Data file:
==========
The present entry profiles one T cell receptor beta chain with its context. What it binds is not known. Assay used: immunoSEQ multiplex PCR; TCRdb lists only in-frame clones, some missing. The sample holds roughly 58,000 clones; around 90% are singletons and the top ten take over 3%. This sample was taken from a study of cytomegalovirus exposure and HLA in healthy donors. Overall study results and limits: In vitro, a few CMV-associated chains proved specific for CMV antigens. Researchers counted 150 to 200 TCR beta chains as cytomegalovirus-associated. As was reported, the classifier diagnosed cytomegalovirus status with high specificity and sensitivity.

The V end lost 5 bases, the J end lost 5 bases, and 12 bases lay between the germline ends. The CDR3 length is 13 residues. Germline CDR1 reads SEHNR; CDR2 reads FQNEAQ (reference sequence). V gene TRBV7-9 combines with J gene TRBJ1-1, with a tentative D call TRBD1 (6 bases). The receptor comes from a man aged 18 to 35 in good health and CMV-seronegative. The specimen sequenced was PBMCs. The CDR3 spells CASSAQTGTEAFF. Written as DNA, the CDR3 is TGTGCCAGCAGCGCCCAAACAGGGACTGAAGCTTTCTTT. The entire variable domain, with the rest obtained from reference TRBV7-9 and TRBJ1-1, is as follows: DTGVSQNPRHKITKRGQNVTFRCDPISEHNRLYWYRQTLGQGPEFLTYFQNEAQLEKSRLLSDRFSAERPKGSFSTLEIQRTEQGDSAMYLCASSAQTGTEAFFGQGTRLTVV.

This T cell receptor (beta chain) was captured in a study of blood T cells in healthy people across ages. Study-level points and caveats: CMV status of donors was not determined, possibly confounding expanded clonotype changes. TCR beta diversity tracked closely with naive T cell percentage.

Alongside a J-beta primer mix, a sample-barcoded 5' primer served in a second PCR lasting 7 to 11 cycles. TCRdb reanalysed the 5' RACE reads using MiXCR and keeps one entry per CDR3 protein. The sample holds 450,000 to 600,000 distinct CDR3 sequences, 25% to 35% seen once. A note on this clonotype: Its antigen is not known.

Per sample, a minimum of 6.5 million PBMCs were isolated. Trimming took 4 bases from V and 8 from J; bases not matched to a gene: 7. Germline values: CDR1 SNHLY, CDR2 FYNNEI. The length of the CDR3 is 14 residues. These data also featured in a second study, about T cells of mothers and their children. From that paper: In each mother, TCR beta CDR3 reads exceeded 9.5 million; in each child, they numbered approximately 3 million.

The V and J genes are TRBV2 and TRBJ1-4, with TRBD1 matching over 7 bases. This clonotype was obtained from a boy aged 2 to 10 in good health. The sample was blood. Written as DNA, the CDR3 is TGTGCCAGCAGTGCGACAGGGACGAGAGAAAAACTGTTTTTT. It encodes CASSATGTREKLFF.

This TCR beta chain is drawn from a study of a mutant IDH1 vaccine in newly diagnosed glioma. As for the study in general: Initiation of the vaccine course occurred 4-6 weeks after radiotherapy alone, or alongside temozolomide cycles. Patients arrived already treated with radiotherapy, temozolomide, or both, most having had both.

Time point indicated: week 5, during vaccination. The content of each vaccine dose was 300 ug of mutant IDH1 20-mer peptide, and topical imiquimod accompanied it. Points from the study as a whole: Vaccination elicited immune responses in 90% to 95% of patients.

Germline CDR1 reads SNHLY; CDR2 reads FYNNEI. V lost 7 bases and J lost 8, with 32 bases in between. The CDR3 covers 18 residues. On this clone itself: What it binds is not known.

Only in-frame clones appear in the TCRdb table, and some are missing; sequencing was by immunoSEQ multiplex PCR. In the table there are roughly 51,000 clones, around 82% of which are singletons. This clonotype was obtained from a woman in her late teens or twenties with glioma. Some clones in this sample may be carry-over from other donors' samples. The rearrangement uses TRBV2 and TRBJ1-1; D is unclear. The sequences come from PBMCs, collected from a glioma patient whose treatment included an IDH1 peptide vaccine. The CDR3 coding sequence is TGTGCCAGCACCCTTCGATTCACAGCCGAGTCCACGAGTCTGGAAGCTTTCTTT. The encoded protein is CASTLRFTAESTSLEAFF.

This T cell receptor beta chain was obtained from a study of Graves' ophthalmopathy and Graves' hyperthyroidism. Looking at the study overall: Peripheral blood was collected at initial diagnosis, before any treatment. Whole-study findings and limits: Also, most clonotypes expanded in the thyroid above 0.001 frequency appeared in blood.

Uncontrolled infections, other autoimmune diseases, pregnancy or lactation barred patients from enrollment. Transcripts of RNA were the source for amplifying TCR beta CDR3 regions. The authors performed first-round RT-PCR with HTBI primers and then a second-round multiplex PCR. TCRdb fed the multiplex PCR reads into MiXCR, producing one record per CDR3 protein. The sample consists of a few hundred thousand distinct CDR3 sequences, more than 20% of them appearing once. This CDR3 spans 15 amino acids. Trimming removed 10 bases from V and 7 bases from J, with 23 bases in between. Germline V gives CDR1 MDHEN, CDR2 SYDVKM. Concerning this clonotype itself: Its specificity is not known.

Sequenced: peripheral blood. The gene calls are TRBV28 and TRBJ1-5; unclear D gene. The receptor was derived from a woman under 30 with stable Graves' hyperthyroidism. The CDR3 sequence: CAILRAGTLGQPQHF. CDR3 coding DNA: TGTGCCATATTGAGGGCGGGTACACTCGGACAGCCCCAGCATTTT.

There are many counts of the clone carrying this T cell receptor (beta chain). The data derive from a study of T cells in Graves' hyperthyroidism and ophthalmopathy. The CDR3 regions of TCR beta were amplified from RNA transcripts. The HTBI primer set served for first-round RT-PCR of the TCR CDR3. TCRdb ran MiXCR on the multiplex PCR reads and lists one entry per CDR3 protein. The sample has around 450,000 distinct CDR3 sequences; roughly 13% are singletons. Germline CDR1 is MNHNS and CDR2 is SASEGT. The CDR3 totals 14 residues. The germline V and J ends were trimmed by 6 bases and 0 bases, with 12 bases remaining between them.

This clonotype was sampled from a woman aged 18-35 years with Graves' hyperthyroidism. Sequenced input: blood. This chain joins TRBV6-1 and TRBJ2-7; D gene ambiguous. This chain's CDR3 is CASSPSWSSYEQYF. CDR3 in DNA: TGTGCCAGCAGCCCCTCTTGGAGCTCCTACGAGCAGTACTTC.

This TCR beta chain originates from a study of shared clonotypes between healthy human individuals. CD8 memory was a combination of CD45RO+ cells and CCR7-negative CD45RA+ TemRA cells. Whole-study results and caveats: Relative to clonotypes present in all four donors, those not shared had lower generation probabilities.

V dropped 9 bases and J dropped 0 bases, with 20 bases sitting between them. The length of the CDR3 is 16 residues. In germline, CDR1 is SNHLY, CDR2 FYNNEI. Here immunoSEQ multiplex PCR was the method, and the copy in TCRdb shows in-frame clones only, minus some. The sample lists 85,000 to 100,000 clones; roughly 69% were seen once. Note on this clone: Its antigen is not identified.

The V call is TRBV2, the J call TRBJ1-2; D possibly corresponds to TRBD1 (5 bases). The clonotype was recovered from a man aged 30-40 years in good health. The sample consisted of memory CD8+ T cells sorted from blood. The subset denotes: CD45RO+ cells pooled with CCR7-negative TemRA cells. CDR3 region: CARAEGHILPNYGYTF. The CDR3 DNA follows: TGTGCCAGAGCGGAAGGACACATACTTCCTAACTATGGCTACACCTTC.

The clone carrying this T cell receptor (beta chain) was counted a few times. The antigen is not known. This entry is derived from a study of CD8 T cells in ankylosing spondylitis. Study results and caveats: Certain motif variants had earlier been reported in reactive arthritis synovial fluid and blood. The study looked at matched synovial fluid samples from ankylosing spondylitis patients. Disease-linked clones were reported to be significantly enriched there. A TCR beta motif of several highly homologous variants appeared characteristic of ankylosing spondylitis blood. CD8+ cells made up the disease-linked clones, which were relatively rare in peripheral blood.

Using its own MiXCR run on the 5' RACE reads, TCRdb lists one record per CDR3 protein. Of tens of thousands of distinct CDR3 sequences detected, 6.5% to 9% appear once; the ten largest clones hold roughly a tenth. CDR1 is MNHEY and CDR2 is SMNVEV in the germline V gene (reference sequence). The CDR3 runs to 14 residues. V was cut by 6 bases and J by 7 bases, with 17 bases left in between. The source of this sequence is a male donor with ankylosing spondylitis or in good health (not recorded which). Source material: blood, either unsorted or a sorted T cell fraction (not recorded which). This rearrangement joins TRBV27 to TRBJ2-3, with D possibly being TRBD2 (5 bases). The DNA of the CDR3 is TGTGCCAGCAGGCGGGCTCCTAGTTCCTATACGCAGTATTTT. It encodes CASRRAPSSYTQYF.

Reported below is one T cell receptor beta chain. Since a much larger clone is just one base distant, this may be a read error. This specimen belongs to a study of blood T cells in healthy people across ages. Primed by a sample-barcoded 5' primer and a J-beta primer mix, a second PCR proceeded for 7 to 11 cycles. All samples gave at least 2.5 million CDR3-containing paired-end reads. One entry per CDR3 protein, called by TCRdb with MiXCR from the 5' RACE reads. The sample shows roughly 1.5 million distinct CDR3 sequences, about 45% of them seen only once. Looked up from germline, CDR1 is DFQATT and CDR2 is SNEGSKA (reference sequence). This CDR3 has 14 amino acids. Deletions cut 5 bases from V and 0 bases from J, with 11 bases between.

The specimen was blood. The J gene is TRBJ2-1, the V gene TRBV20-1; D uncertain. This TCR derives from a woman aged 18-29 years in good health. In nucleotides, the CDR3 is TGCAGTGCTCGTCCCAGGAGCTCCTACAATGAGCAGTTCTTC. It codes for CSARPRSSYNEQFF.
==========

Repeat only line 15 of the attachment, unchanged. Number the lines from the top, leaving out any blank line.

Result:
This clonotype was sampled from a woman aged 18-35 years with Graves' hyperthyroidism. Sequenced input: blood. This chain joins TRBV6-1 and TRBJ2-7; D gene ambiguous. This chain's CDR3 is CASSPSWSSYEQYF. CDR3 in DNA: TGTGCCAGCAGCCCCTCTTGGAGCTCCTACGAGCAGTACTTC.